From there, we all went separate ways, such as we did at the Palace of Versailles. For like Versailles, the seemingly endless rooms hold not hours but days worth of viewing and exploring. I made my way to the vast Egyptian exhibits, an area of art I’ve always loved studying. Many of the plaques explaining the artifacts were in French, a language I’m only passable in, but this actually let me immerse myself in the exhibit in a new way. Typically when I visit museums, I read the captions and then study the coinciding art. Now I looked a little more deeply, and found myself more attatched to the pieces. There was something very freeing about not knowing as much about the work as simply appreciating the piece of the past which was in front of me.

That being said, some of our travelers preferred the museum we went to the next day: the Musee d’Orsay.

“I’m not really into that type of art [at the Louvre],” traveler Margaret Burns said later. “I like the more, well, gentle art.”

Originally built as a railway station (Gare d’Orsay) between 1898 and 1900, the Musee d’Orsay is home to the largest collection of impressionist and post-impressionist artwork in the world. Artwork by Degas, Monet, Renoir, Van Gogh, Seurat, and many other painters who created those gentle, flowing paintings are found in this museum.

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The main hall of the Musee d’Orsay

The top-level offers two main attractions: first, an unbeatable view of the open air sculpture gallery down below and at the architecture of the old railway station, and second, the impressionist gallery.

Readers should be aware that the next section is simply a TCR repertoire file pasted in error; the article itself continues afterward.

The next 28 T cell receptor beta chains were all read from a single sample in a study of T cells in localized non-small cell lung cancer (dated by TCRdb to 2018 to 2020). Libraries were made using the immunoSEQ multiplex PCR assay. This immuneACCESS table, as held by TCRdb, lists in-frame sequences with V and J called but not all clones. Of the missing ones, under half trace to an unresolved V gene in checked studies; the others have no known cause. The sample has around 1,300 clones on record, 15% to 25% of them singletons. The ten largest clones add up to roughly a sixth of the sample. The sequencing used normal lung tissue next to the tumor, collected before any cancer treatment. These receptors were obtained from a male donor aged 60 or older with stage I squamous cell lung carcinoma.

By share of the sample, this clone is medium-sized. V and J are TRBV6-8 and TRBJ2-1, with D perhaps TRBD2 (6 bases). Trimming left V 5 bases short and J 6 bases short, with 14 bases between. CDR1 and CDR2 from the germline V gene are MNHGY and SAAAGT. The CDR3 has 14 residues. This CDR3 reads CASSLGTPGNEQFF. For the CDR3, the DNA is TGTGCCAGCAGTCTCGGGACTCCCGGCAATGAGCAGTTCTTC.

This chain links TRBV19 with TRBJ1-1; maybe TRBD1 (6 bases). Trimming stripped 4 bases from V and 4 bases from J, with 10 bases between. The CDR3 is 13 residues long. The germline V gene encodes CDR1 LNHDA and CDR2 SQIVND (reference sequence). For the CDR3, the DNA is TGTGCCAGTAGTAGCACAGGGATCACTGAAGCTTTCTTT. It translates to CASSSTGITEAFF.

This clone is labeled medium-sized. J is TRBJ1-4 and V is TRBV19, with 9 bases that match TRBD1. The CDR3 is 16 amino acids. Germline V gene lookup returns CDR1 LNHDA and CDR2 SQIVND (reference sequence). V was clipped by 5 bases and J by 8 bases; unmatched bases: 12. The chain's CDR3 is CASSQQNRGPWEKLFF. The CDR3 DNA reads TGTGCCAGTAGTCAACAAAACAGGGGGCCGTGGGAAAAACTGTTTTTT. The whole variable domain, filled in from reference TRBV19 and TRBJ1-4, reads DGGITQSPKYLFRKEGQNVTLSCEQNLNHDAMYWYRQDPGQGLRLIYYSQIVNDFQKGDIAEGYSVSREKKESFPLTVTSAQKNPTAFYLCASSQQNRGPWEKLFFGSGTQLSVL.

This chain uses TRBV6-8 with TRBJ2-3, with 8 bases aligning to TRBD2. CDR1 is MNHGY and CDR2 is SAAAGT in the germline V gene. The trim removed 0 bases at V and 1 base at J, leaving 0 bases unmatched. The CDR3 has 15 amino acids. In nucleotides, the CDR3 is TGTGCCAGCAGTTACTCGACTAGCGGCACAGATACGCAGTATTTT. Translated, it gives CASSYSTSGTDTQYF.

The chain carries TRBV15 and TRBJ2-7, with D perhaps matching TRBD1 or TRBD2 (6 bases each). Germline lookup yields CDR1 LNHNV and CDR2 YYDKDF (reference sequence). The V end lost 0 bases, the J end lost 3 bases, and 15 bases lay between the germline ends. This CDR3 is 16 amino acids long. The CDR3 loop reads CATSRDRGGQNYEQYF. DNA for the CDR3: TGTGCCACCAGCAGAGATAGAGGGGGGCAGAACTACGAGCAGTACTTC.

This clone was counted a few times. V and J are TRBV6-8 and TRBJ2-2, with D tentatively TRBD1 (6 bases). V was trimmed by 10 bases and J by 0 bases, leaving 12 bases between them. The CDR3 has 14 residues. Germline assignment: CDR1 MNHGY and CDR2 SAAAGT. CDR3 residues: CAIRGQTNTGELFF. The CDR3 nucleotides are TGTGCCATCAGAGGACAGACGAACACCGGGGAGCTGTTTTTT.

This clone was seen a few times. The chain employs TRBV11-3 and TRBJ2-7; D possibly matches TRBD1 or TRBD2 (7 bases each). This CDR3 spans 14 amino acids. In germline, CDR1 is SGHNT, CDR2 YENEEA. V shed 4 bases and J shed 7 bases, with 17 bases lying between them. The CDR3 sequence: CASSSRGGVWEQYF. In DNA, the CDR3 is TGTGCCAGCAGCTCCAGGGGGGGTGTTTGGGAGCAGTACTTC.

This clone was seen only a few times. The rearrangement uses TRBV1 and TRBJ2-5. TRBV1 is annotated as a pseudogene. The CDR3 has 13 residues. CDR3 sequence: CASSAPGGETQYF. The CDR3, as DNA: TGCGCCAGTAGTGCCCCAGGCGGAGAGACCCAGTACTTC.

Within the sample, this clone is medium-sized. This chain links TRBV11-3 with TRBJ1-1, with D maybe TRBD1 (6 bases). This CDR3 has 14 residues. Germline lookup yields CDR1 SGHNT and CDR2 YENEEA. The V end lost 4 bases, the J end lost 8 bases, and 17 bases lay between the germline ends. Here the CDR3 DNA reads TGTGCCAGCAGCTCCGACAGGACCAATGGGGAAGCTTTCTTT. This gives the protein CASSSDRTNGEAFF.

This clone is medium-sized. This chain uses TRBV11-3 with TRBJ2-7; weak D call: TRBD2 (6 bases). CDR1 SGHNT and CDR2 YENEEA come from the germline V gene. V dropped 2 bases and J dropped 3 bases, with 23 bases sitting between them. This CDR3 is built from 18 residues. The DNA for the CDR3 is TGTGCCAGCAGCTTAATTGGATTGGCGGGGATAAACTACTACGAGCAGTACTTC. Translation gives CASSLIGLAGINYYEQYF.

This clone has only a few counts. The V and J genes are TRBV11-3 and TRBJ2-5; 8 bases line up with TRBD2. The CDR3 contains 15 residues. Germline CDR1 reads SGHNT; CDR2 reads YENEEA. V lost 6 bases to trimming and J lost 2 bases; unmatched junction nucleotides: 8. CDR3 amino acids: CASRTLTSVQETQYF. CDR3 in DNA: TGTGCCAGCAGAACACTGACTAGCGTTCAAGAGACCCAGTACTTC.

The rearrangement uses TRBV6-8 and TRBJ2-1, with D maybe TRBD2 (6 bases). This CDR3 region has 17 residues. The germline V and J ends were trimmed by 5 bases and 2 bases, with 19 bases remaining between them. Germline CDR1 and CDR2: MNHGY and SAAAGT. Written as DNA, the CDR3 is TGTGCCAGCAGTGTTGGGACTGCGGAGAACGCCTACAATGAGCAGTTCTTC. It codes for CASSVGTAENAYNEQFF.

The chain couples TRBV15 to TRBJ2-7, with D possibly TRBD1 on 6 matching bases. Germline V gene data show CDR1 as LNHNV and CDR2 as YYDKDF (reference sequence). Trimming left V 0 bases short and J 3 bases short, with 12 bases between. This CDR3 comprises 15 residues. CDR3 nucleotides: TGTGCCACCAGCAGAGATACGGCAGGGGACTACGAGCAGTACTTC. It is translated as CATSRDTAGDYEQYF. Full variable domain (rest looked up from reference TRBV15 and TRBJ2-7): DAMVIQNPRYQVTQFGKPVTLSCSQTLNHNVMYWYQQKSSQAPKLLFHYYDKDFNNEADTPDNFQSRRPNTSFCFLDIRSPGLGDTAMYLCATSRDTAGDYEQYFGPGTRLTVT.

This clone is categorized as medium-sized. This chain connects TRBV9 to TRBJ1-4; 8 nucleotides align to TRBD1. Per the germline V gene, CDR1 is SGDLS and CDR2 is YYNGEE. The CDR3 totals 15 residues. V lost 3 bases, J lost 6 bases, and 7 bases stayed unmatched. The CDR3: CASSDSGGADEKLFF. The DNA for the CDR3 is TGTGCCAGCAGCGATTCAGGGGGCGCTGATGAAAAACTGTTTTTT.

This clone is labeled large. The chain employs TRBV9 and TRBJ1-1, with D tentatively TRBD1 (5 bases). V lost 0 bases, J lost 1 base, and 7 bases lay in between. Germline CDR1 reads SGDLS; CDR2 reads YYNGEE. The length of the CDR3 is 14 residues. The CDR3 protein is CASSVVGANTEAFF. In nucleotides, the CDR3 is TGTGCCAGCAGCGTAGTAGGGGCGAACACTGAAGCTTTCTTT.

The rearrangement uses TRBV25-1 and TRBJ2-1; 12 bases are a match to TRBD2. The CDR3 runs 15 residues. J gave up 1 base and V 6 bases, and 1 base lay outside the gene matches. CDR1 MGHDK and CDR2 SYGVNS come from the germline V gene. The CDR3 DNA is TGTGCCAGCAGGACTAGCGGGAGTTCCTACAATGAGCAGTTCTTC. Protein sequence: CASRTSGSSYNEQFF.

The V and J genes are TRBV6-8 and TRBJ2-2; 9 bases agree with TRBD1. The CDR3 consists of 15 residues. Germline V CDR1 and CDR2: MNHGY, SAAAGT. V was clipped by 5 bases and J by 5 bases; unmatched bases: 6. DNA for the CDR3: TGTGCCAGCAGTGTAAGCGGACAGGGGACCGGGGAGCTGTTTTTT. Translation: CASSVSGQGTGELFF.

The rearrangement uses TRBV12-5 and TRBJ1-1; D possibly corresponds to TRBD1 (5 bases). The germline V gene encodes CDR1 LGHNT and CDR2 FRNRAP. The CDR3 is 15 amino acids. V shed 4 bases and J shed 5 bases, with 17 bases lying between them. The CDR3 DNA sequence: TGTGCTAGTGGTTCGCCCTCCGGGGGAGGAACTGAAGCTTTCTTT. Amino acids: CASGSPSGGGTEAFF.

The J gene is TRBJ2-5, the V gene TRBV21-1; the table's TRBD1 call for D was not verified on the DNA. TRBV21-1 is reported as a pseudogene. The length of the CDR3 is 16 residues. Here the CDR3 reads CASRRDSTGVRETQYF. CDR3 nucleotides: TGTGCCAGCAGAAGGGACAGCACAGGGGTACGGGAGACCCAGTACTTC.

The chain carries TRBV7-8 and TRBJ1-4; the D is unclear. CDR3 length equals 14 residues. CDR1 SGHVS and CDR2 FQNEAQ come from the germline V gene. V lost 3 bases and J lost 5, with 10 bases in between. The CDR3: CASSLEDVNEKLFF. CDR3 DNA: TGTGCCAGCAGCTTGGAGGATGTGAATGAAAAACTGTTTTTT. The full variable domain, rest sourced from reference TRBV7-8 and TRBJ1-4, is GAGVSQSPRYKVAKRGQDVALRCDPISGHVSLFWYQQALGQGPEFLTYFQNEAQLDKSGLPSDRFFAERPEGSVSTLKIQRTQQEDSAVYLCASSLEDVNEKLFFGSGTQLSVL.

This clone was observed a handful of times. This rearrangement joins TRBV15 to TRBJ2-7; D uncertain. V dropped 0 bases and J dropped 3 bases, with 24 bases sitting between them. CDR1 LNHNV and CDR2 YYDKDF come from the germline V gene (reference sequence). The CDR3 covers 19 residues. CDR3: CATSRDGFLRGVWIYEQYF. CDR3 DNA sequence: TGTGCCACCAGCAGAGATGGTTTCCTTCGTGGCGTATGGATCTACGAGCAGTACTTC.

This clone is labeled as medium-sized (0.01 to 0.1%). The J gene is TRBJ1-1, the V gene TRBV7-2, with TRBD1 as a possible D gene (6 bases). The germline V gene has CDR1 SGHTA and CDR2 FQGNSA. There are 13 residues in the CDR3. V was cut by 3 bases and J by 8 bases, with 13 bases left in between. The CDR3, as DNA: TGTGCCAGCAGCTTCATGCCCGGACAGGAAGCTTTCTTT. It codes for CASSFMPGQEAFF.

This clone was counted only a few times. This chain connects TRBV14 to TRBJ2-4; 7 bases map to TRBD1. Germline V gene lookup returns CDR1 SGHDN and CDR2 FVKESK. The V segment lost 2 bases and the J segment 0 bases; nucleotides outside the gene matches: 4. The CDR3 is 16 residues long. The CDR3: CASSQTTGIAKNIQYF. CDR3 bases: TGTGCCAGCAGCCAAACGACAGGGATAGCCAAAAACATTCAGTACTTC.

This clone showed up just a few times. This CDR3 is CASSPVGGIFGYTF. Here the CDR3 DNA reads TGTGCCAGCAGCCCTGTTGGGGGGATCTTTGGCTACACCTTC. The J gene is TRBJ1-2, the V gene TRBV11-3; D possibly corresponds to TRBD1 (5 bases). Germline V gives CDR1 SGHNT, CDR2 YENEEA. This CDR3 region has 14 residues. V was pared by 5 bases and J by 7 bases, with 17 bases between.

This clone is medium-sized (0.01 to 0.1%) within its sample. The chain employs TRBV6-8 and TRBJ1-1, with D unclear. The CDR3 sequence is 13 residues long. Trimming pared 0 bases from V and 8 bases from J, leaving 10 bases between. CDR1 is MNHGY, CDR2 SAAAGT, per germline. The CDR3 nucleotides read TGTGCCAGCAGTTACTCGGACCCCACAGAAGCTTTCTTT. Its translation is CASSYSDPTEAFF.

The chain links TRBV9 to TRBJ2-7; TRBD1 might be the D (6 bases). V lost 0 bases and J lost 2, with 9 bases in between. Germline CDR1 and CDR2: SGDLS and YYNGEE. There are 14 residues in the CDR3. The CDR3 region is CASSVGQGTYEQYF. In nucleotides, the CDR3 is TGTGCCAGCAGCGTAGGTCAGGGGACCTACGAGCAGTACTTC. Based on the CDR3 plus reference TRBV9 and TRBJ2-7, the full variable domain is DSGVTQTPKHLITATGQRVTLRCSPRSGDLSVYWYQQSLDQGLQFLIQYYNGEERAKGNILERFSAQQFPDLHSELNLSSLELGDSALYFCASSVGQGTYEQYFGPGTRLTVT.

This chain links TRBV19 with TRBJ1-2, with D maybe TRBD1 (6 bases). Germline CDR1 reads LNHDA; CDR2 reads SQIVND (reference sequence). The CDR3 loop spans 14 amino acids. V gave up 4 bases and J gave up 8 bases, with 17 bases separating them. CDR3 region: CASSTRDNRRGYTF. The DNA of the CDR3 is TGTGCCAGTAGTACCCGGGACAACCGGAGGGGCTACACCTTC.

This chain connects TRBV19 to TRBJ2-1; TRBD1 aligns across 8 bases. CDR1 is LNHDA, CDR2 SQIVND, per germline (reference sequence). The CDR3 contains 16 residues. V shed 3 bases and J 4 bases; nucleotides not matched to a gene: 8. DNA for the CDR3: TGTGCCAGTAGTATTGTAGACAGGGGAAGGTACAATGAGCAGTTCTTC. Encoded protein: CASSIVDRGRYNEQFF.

Impressionism was a 19th century artistic movement when a group of artists, including Pissarro and Monet, began exhibiting this new style of art at the studio of journalist Felix Nadar. This new style was these artists rebellion of sorts against the art standards established by the Academie des Beaux-Arts, the art academy which was considered to be the topmost authority on French artwork. In impressionism, artists tried capturing their first impression of a scene or person with loose brushstrokes and brighter colors. These paintings were more about the moment and less about the subject.

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Studying a Monet at the Musee d’Orsay

Walking through the gallery, we studied these scenes of everyday moments: friends gathered on the river, a woman holding onto her umbrella on a hill, they were all woven together with a careless beauty, and a emphasis on light which transported the viewer into that moment. These were the artisits perceptions and not painted ideals of what this moment should, according to academy rules, look like.